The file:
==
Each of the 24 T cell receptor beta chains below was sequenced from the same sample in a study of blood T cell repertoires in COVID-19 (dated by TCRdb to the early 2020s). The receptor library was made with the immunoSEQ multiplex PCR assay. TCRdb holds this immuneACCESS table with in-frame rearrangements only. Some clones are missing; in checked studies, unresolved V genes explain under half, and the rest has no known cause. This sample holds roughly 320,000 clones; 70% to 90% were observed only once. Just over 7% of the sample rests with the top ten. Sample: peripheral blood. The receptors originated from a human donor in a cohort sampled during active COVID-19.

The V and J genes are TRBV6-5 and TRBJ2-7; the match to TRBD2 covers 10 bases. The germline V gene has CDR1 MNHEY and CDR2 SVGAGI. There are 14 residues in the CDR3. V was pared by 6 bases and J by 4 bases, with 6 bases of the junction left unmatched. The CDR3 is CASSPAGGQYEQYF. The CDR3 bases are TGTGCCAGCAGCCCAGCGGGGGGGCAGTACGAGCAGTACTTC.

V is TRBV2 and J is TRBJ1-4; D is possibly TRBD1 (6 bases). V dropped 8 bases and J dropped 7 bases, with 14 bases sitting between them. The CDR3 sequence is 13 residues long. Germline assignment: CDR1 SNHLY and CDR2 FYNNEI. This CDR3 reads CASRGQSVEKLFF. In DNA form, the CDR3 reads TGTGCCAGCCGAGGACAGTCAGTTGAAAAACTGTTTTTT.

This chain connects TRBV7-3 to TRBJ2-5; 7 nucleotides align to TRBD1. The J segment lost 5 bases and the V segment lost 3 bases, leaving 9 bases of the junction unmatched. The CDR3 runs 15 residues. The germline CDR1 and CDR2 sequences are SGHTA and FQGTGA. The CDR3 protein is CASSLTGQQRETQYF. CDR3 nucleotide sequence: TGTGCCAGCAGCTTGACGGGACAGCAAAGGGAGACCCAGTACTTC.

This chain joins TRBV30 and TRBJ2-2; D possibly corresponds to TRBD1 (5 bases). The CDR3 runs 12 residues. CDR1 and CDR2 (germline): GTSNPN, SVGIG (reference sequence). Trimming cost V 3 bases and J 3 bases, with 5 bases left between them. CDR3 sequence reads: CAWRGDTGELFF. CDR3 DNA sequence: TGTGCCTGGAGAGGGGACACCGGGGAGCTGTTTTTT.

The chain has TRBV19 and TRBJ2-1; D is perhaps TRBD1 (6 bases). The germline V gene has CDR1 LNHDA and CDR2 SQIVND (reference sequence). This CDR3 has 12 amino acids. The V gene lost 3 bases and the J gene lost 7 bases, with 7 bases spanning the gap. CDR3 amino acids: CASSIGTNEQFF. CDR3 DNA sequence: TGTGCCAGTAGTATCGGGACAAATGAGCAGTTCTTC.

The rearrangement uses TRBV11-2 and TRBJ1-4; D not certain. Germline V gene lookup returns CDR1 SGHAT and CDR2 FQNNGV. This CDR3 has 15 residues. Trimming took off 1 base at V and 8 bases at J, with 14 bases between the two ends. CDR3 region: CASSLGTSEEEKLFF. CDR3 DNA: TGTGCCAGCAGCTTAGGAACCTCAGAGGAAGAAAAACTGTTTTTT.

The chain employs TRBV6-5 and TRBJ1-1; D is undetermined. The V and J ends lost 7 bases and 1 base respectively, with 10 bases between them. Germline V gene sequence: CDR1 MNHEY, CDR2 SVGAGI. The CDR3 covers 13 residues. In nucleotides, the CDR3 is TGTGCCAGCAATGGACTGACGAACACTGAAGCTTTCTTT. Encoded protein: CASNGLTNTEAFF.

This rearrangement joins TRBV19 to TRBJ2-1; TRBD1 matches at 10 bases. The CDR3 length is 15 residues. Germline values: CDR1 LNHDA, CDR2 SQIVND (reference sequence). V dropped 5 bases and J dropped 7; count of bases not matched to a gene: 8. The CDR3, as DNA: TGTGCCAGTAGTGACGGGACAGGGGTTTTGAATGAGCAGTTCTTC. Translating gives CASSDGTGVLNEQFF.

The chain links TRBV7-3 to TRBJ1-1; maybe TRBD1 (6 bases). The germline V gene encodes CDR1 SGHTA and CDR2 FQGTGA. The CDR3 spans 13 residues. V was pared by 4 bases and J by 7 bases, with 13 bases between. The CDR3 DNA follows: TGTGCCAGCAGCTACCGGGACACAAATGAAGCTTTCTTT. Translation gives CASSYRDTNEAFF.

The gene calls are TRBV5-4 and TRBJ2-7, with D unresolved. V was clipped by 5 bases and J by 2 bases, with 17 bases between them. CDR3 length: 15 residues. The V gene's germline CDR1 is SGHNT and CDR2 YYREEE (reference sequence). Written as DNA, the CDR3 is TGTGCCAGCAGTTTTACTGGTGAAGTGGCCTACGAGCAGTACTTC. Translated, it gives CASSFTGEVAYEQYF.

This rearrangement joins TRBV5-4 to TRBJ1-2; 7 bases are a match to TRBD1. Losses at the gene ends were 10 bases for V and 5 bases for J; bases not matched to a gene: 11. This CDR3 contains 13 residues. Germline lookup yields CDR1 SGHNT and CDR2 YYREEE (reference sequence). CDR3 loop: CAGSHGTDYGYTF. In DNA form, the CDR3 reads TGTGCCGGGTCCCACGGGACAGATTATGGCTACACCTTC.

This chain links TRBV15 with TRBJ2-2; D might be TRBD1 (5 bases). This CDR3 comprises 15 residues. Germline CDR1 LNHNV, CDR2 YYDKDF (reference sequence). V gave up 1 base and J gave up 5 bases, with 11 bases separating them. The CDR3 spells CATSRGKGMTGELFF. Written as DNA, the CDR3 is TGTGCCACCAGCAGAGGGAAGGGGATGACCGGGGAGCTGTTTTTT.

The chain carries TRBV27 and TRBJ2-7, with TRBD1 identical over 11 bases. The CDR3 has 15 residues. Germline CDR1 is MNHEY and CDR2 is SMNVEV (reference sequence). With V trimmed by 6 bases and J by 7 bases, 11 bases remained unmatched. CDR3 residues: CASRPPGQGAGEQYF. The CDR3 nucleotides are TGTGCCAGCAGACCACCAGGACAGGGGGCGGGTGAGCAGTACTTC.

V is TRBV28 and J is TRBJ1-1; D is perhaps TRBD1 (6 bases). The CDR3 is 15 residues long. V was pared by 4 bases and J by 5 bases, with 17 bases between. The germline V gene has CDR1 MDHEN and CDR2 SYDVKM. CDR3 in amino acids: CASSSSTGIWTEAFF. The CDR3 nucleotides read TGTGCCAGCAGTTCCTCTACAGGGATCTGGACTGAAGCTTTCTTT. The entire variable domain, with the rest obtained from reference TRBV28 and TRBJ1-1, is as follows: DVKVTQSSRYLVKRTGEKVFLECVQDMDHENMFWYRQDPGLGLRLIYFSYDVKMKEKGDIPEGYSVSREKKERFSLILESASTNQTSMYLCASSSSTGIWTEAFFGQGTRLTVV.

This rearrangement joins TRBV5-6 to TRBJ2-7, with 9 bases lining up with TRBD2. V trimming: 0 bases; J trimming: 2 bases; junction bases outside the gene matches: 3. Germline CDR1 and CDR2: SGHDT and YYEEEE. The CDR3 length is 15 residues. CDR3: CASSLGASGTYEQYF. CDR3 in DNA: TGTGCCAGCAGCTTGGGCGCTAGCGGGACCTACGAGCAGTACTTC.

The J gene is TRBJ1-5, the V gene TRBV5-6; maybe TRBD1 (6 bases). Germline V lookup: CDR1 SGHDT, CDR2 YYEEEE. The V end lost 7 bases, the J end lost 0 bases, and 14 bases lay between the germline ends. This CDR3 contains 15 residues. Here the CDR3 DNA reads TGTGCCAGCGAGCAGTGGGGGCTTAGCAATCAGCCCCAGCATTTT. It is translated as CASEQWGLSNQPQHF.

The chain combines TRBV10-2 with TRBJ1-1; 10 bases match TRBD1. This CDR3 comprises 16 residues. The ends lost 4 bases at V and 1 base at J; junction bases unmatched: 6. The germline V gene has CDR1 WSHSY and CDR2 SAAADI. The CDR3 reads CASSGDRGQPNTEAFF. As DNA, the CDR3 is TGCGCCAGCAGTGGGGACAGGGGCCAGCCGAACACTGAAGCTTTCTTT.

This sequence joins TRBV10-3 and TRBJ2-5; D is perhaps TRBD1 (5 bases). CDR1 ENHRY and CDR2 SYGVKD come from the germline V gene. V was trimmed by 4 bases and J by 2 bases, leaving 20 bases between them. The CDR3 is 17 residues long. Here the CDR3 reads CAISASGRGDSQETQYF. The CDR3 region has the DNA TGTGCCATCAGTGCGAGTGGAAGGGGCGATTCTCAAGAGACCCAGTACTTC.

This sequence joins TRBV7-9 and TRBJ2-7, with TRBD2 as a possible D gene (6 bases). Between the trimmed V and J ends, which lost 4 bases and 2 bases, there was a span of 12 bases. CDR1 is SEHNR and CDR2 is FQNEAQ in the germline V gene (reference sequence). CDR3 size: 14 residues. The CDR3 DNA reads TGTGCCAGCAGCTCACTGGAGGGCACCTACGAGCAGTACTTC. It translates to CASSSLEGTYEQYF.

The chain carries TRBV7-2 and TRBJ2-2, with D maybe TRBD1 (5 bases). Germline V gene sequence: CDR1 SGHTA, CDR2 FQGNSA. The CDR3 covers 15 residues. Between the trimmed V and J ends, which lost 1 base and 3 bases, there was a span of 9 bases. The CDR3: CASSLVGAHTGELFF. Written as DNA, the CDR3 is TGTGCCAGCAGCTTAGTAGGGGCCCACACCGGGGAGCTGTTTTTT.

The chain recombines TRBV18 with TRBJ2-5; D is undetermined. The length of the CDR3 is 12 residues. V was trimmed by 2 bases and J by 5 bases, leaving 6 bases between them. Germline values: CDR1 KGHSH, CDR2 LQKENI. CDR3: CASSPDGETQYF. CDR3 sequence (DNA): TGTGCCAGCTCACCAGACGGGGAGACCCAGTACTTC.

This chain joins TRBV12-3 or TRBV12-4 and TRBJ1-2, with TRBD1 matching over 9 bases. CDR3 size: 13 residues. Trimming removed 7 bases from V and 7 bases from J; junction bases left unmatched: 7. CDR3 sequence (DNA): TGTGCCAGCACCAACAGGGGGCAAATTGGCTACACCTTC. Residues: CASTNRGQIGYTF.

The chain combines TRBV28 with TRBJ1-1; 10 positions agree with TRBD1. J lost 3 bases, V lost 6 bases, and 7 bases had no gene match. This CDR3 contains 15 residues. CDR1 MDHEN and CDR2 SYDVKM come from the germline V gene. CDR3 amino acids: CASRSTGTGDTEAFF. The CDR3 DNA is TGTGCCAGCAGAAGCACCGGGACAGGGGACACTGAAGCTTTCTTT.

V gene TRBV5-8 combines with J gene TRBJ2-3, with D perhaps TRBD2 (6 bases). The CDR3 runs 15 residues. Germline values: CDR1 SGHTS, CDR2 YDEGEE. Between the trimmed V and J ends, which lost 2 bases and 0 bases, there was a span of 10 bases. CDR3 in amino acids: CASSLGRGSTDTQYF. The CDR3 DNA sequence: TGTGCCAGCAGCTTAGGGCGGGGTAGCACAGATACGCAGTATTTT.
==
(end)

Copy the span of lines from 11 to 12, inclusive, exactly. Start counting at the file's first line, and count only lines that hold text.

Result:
The gene calls are TRBV5-4 and TRBJ2-7, with D unresolved. V was clipped by 5 bases and J by 2 bases, with 17 bases between them. CDR3 length: 15 residues. The V gene's germline CDR1 is SGHNT and CDR2 YYREEE (reference sequence). Written as DNA, the CDR3 is TGTGCCAGCAGTTTTACTGGTGAAGTGGCCTACGAGCAGTACTTC. Translated, it gives CASSFTGEVAYEQYF.

This rearrangement joins TRBV5-4 to TRBJ1-2; 7 bases are a match to TRBD1. Losses at the gene ends were 10 bases for V and 5 bases for J; bases not matched to a gene: 11. This CDR3 contains 13 residues. Germline lookup yields CDR1 SGHNT and CDR2 YYREEE (reference sequence). CDR3 loop: CAGSHGTDYGYTF. In DNA form, the CDR3 reads TGTGCCGGGTCCCACGGGACAGATTATGGCTACACCTTC.